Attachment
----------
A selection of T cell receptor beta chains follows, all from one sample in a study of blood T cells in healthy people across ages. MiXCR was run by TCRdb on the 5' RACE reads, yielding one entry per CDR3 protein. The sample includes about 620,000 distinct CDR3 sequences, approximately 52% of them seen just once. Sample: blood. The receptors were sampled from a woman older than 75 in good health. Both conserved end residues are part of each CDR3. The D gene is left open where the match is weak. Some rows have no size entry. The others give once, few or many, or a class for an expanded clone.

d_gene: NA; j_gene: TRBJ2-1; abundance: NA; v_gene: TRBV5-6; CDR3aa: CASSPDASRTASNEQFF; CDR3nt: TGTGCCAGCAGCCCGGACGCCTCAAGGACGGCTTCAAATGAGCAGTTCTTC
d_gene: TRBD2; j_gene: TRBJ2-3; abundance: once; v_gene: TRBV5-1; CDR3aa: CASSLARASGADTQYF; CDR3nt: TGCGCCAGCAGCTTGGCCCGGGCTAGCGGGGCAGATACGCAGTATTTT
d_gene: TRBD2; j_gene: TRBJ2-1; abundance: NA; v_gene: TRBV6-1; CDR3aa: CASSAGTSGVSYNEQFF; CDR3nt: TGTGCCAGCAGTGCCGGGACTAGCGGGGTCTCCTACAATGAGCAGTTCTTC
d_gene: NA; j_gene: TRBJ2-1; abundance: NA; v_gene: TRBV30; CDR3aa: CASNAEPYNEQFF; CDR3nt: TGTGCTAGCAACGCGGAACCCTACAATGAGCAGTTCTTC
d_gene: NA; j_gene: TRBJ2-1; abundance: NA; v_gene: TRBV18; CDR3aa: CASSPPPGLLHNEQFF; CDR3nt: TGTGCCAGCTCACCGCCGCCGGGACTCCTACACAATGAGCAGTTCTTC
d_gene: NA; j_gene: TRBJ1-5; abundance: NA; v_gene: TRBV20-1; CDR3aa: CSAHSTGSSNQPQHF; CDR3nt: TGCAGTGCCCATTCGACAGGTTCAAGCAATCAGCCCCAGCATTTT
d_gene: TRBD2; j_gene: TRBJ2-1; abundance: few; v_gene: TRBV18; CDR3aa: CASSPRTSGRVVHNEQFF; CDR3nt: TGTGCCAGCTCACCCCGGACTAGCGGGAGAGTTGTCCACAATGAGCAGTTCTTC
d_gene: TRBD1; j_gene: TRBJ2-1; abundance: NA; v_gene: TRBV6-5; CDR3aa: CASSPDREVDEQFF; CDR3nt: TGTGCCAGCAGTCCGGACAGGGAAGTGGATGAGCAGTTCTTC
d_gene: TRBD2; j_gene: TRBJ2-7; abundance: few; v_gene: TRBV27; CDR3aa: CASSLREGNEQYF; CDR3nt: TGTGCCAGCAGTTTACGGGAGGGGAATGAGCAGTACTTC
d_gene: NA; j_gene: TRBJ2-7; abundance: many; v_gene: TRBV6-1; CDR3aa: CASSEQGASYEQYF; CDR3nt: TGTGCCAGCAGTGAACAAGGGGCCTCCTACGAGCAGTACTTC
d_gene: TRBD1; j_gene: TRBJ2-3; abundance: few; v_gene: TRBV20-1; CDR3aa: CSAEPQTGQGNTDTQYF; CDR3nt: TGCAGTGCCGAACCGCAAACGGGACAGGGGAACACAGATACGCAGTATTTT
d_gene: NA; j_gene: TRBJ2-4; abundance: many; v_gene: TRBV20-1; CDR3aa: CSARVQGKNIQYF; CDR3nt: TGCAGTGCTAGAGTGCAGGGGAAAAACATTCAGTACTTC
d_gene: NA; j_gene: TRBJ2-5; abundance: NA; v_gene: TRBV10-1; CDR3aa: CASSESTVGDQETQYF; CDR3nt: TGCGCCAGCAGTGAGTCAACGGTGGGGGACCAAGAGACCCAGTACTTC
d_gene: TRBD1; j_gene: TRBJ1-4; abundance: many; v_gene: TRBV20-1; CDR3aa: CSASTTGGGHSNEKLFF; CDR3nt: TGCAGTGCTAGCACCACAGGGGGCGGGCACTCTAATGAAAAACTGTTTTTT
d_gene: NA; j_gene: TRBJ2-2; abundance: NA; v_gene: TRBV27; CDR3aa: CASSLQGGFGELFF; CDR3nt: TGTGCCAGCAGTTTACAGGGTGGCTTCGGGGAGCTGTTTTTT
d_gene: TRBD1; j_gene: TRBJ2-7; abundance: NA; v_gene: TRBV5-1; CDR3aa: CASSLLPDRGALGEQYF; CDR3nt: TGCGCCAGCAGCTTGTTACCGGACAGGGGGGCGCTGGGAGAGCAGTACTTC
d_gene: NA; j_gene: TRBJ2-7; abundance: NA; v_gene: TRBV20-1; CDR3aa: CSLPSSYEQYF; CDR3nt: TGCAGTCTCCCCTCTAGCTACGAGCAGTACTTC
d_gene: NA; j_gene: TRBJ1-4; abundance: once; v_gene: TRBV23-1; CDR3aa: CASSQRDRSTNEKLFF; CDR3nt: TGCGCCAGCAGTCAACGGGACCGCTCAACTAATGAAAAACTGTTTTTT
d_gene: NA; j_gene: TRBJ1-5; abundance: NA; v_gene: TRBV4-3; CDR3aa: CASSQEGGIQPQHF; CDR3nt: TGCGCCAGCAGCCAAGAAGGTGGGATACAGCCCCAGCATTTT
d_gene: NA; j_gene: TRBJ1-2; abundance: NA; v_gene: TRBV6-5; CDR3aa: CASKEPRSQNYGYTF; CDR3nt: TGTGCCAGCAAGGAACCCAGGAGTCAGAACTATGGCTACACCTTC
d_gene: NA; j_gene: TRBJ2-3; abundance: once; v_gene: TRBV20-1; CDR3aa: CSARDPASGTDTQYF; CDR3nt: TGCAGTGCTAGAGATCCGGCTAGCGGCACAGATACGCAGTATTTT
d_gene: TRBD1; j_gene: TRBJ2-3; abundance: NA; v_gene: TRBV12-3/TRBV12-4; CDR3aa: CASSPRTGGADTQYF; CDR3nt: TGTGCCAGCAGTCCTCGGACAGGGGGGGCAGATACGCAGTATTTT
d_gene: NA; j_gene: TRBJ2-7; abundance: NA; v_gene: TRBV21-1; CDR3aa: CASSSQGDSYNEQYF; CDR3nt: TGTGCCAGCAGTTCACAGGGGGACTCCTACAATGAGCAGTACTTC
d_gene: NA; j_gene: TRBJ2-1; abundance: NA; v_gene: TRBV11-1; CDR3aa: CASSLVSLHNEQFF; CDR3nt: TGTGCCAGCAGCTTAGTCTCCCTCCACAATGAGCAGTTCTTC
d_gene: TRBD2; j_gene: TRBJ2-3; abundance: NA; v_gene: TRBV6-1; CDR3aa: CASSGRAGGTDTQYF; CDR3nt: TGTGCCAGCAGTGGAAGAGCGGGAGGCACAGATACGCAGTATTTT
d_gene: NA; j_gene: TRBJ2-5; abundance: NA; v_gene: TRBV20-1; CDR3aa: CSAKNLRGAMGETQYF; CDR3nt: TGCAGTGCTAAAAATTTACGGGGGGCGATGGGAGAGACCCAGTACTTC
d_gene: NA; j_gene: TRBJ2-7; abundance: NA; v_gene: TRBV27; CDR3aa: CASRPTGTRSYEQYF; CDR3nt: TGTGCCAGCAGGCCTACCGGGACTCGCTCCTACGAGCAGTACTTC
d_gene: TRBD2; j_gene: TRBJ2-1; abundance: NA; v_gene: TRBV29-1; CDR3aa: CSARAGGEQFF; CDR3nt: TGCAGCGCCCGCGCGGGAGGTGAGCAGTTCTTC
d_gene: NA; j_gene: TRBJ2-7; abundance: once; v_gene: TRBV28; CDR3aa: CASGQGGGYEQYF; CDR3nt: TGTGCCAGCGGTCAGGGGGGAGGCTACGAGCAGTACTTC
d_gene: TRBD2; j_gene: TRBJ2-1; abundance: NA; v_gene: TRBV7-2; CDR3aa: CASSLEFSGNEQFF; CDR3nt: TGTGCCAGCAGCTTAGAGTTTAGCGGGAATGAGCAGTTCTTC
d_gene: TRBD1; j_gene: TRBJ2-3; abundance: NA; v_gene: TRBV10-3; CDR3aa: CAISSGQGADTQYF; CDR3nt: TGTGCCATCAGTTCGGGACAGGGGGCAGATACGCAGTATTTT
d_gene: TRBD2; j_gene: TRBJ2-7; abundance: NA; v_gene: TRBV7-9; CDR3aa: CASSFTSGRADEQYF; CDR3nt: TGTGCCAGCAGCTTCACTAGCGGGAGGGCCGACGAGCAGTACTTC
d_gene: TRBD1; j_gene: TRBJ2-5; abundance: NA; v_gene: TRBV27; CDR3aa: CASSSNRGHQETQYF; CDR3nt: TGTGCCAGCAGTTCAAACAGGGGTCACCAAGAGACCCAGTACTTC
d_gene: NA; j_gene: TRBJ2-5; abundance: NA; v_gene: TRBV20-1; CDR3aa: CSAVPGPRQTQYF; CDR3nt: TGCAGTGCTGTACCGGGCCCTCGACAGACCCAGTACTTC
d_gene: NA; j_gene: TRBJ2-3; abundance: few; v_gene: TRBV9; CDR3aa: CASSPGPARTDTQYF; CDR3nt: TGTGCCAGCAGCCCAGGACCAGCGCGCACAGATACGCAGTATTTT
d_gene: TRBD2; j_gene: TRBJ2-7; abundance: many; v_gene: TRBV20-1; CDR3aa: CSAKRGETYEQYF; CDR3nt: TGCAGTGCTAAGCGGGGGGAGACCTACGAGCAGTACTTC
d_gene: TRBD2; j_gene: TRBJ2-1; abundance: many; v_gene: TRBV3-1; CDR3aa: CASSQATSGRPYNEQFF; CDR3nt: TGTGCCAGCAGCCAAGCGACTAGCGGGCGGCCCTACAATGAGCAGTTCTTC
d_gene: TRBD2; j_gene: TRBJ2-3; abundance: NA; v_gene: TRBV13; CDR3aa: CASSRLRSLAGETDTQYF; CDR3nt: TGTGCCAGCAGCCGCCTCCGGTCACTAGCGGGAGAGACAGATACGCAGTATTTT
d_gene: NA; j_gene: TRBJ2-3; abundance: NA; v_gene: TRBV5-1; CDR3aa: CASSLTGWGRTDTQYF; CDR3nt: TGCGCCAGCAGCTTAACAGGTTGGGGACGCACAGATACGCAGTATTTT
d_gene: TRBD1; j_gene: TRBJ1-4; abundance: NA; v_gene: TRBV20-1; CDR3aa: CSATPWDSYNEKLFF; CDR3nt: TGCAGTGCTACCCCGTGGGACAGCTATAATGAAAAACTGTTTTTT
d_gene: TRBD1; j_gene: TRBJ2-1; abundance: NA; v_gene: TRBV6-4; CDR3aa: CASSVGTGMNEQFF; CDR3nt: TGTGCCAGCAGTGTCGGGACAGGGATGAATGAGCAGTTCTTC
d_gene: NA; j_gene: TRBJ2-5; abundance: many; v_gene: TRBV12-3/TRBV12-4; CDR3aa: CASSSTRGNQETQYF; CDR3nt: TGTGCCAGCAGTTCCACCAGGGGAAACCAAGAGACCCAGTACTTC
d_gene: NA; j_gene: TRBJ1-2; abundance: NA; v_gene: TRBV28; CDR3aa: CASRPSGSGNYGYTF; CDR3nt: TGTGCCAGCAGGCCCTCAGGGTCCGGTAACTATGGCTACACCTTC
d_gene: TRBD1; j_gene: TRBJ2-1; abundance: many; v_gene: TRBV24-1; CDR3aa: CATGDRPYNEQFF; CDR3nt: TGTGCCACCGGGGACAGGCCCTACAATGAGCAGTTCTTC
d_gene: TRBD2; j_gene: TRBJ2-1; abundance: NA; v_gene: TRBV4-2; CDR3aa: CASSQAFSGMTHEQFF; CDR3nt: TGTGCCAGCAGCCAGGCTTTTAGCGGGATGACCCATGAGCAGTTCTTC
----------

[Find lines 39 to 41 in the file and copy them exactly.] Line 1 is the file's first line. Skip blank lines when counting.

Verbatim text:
d_gene: TRBD2; j_gene: TRBJ2-3; abundance: NA; v_gene: TRBV13; CDR3aa: CASSRLRSLAGETDTQYF; CDR3nt: TGTGCCAGCAGCCGCCTCCGGTCACTAGCGGGAGAGACAGATACGCAGTATTTT
d_gene: NA; j_gene: TRBJ2-3; abundance: NA; v_gene: TRBV5-1; CDR3aa: CASSLTGWGRTDTQYF; CDR3nt: TGCGCCAGCAGCTTAACAGGTTGGGGACGCACAGATACGCAGTATTTT
d_gene: TRBD1; j_gene: TRBJ1-4; abundance: NA; v_gene: TRBV20-1; CDR3aa: CSATPWDSYNEKLFF; CDR3nt: TGCAGTGCTACCCCGTGGGACAGCTATAATGAAAAACTGTTTTTT